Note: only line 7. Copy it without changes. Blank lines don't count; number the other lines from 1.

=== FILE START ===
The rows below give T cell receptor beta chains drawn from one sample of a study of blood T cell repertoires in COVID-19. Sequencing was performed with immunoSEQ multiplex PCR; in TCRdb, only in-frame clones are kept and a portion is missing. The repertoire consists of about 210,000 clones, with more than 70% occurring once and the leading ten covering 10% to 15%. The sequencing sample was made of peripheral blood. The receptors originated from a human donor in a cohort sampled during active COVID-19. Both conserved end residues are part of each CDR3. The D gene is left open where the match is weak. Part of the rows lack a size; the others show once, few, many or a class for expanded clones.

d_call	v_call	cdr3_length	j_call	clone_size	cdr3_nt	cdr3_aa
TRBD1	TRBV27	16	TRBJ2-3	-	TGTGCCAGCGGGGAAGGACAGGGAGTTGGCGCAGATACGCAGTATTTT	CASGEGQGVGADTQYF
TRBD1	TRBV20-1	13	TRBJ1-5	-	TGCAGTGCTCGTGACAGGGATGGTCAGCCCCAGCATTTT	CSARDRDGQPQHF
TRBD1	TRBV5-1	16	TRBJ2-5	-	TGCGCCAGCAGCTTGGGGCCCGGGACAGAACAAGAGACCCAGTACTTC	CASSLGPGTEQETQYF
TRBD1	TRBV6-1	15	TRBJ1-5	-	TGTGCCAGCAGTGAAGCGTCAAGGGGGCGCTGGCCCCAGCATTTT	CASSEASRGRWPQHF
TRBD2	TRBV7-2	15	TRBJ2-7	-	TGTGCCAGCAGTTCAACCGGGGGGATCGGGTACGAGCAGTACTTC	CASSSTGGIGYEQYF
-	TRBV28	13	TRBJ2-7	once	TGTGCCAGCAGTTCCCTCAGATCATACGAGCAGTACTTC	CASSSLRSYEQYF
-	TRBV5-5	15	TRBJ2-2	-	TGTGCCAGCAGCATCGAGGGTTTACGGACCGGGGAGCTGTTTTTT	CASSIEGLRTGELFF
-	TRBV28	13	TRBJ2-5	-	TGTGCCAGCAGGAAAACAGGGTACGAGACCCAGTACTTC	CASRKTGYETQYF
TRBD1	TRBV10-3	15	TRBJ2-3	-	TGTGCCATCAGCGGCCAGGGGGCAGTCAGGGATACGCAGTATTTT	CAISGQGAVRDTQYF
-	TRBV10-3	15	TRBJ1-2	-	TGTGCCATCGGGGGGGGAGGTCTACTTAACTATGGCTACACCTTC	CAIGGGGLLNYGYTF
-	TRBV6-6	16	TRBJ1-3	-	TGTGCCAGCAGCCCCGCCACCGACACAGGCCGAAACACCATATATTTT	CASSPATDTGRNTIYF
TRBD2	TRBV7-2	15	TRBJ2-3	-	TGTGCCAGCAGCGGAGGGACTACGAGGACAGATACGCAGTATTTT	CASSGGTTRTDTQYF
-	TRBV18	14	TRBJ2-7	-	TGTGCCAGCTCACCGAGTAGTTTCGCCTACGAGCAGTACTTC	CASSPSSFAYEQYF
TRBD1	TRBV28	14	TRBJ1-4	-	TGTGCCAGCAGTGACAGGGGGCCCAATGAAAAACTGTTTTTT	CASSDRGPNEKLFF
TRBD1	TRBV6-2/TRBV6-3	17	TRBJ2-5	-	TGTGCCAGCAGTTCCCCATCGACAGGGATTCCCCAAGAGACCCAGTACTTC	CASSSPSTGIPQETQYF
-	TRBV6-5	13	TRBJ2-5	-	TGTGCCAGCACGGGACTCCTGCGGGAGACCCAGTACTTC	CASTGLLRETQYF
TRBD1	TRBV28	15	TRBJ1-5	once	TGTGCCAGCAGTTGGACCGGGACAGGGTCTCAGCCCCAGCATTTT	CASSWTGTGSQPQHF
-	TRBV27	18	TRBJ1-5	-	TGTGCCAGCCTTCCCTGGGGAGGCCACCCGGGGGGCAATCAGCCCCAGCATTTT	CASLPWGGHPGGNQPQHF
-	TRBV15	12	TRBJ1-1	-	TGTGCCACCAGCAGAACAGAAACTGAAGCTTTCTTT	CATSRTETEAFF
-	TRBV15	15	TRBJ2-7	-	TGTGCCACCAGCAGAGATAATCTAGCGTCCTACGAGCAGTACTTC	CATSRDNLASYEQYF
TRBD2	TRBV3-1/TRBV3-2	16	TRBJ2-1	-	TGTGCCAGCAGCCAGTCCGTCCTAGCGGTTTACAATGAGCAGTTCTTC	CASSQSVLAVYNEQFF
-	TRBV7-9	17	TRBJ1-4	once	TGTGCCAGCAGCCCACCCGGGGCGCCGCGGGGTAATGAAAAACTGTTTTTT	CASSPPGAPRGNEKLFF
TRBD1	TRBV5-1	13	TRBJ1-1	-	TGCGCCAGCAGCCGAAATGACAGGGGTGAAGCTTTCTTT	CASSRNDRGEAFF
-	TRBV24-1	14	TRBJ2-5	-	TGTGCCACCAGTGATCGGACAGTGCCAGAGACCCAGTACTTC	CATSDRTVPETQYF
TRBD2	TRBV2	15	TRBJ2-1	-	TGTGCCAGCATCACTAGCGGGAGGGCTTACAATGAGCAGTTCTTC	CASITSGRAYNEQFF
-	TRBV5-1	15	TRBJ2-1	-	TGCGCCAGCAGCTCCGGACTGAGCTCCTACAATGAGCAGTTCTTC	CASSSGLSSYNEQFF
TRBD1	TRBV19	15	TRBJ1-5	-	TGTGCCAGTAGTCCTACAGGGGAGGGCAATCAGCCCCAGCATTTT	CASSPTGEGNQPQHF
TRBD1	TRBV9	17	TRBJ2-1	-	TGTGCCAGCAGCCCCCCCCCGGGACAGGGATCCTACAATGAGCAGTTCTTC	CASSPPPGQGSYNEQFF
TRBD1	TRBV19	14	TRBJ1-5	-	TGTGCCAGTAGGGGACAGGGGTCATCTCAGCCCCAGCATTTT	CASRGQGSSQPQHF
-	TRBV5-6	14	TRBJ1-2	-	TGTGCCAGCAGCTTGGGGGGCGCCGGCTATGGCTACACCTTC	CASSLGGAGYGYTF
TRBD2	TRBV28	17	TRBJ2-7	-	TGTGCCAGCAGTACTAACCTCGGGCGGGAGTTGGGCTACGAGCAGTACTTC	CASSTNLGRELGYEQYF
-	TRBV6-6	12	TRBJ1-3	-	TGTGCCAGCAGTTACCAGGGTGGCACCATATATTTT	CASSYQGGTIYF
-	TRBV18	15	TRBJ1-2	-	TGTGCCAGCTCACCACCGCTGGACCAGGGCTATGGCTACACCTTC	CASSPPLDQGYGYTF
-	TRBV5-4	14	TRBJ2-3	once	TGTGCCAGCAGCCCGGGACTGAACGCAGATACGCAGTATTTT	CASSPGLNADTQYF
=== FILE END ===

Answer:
TRBD2	TRBV7-2	15	TRBJ2-7	-	TGTGCCAGCAGTTCAACCGGGGGGATCGGGTACGAGCAGTACTTC	CASSSTGGIGYEQYF